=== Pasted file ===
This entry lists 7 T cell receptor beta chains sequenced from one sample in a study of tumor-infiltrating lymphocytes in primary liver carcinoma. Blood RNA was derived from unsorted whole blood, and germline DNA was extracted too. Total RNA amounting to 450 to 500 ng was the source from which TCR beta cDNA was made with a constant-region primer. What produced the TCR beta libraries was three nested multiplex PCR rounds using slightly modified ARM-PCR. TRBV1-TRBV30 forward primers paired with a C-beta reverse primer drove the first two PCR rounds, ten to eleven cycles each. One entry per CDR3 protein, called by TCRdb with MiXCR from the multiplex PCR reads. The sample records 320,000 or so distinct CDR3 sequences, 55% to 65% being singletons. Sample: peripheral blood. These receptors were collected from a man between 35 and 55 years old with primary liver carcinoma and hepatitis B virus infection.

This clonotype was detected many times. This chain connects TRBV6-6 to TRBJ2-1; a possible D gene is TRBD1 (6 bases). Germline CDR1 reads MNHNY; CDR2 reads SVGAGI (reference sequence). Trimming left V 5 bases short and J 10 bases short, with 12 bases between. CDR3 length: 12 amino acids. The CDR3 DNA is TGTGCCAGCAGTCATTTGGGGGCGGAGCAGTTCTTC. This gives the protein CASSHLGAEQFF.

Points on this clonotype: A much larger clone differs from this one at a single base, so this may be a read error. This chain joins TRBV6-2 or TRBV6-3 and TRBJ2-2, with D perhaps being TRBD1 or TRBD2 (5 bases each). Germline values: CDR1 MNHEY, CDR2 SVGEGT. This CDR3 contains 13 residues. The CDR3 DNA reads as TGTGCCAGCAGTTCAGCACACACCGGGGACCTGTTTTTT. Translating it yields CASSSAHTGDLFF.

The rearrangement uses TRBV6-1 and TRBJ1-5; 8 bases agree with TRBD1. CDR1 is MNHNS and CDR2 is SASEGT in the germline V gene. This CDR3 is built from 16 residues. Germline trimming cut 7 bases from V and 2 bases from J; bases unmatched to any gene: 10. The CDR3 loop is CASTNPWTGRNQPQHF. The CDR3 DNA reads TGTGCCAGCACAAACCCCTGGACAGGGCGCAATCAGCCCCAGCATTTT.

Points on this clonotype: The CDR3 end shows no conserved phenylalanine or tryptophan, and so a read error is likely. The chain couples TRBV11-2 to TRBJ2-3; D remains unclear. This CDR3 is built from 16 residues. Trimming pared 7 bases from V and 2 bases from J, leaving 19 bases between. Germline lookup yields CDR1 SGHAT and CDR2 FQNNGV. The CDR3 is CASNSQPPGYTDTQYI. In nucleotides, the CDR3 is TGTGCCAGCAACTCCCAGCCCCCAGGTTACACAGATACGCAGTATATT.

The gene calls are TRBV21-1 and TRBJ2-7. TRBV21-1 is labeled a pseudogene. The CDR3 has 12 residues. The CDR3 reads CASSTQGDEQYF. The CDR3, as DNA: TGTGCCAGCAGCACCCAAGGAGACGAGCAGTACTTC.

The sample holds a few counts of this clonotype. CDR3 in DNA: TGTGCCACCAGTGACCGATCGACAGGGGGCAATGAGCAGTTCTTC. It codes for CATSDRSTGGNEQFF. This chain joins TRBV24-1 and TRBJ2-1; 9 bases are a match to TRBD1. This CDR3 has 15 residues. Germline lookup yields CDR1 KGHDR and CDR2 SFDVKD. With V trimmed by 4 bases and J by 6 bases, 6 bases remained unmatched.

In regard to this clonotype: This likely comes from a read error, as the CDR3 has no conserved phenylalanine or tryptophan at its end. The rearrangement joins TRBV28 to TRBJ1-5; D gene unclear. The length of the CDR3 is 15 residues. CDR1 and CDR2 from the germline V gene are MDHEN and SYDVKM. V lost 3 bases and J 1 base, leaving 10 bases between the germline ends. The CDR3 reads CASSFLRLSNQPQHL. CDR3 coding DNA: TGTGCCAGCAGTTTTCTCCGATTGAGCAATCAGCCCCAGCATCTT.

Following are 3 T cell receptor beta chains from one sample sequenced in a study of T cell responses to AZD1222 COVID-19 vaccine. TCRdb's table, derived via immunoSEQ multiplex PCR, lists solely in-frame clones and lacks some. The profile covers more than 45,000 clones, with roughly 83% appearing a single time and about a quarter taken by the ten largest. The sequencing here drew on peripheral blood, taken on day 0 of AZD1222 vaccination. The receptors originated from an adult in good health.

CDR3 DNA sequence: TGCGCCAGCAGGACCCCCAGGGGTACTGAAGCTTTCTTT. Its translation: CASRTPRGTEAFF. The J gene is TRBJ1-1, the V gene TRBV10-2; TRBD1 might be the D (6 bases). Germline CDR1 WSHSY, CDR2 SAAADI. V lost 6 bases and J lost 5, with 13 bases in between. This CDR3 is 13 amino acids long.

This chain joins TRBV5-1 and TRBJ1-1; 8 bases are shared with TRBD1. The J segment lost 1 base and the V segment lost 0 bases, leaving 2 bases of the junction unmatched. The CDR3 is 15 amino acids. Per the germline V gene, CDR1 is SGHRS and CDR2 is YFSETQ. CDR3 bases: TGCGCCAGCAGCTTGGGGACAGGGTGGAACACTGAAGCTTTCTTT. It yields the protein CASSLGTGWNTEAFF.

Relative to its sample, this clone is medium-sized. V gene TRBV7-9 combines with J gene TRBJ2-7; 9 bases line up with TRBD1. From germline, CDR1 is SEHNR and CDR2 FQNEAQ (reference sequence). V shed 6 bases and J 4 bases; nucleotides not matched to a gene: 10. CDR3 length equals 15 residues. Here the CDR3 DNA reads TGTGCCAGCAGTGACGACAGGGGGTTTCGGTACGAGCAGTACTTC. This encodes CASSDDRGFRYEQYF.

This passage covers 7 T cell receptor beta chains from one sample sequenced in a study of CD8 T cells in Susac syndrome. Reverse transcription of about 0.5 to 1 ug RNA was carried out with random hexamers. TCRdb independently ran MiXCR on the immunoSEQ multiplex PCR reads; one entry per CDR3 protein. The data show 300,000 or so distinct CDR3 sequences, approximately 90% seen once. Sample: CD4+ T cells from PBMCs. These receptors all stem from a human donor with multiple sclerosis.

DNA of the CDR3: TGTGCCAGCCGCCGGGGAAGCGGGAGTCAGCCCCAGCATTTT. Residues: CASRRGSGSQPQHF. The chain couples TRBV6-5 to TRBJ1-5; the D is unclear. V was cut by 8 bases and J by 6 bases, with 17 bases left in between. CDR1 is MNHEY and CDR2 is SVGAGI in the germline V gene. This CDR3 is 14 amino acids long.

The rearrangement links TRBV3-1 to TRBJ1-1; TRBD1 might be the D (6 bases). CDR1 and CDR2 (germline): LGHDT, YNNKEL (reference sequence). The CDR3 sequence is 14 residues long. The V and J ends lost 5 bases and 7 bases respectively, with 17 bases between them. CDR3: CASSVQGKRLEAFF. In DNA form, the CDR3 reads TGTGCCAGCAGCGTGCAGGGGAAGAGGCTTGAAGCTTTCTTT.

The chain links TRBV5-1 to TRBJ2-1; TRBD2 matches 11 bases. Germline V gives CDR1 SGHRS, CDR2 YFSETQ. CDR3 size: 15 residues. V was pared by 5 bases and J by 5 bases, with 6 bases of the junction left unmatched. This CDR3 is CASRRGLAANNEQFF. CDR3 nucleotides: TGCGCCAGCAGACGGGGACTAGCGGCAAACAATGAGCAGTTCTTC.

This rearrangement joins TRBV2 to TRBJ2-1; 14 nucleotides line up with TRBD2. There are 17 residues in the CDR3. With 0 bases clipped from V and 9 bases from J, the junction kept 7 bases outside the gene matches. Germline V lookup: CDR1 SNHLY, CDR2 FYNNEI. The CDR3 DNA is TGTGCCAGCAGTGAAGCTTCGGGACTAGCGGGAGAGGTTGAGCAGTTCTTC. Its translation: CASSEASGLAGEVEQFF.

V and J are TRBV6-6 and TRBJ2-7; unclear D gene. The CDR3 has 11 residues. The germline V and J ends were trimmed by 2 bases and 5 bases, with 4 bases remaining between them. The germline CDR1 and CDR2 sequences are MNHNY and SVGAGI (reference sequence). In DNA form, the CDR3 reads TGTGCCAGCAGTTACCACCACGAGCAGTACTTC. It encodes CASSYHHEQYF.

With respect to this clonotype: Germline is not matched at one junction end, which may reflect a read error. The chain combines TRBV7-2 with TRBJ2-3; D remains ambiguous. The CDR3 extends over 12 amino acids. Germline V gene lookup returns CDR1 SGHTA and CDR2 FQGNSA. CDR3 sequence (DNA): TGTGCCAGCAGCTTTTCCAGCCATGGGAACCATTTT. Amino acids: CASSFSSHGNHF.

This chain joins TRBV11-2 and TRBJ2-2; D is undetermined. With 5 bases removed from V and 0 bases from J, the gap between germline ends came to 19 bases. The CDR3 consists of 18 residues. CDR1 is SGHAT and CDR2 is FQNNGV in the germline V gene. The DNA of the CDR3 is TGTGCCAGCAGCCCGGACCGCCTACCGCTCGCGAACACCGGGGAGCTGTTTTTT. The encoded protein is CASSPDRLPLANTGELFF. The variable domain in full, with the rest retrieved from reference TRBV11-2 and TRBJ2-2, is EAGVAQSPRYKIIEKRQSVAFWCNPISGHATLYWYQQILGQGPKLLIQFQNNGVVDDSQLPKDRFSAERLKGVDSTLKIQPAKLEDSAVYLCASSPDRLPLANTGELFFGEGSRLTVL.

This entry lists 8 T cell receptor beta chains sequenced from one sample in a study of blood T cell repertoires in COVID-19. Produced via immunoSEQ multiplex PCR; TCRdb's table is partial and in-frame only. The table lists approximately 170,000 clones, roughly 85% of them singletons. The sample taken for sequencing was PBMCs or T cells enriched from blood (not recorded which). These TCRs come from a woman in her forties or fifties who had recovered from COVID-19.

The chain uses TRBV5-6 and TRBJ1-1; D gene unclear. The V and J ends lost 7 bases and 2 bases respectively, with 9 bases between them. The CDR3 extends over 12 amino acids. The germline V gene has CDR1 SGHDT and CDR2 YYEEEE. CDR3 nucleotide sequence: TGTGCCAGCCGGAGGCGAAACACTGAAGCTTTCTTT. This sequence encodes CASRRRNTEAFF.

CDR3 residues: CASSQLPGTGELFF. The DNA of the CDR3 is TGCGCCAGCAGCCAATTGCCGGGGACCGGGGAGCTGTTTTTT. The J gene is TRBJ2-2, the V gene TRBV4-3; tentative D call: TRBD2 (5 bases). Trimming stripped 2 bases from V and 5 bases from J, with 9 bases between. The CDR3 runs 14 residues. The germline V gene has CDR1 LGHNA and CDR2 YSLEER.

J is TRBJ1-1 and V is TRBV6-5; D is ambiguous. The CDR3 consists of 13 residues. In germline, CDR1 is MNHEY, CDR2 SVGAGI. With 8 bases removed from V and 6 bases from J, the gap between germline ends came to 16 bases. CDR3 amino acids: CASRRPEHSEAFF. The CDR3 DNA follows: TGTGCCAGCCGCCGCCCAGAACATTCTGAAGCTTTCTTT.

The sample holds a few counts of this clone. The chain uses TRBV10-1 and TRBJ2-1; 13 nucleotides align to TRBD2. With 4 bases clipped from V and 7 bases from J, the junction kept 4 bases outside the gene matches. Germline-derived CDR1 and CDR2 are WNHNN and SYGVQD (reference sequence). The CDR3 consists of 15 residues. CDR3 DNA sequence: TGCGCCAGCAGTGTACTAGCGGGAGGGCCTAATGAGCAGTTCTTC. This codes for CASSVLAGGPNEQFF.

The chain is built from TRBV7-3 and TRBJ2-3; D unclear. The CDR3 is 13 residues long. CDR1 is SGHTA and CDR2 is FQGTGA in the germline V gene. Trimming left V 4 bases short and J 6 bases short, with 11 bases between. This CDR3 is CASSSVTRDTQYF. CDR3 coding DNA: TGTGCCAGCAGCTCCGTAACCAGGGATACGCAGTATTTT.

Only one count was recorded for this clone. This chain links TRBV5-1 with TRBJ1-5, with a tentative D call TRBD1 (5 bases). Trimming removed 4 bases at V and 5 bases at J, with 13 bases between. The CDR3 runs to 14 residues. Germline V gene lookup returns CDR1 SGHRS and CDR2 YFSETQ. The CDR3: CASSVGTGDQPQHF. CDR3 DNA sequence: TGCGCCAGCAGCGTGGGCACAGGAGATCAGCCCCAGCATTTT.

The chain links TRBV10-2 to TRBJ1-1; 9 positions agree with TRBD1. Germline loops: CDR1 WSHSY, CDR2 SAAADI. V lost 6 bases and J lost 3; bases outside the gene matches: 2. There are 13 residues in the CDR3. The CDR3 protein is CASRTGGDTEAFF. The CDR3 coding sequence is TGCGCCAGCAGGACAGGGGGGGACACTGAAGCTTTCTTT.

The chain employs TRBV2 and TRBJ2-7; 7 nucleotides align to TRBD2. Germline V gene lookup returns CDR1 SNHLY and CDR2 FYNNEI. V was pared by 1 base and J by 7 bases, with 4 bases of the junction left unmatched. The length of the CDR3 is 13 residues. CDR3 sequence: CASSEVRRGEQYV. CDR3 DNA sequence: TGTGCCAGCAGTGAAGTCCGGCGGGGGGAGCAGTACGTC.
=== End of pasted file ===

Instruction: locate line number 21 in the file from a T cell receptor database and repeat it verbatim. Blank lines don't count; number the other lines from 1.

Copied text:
This entry lists 8 T cell receptor beta chains sequenced from one sample in a study of blood T cell repertoires in COVID-19. Produced via immunoSEQ multiplex PCR; TCRdb's table is partial and in-frame only. The table lists approximately 170,000 clones, roughly 85% of them singletons. The sample taken for sequencing was PBMCs or T cells enriched from blood (not recorded which). These TCRs come from a woman in her forties or fifties who had recovered from COVID-19.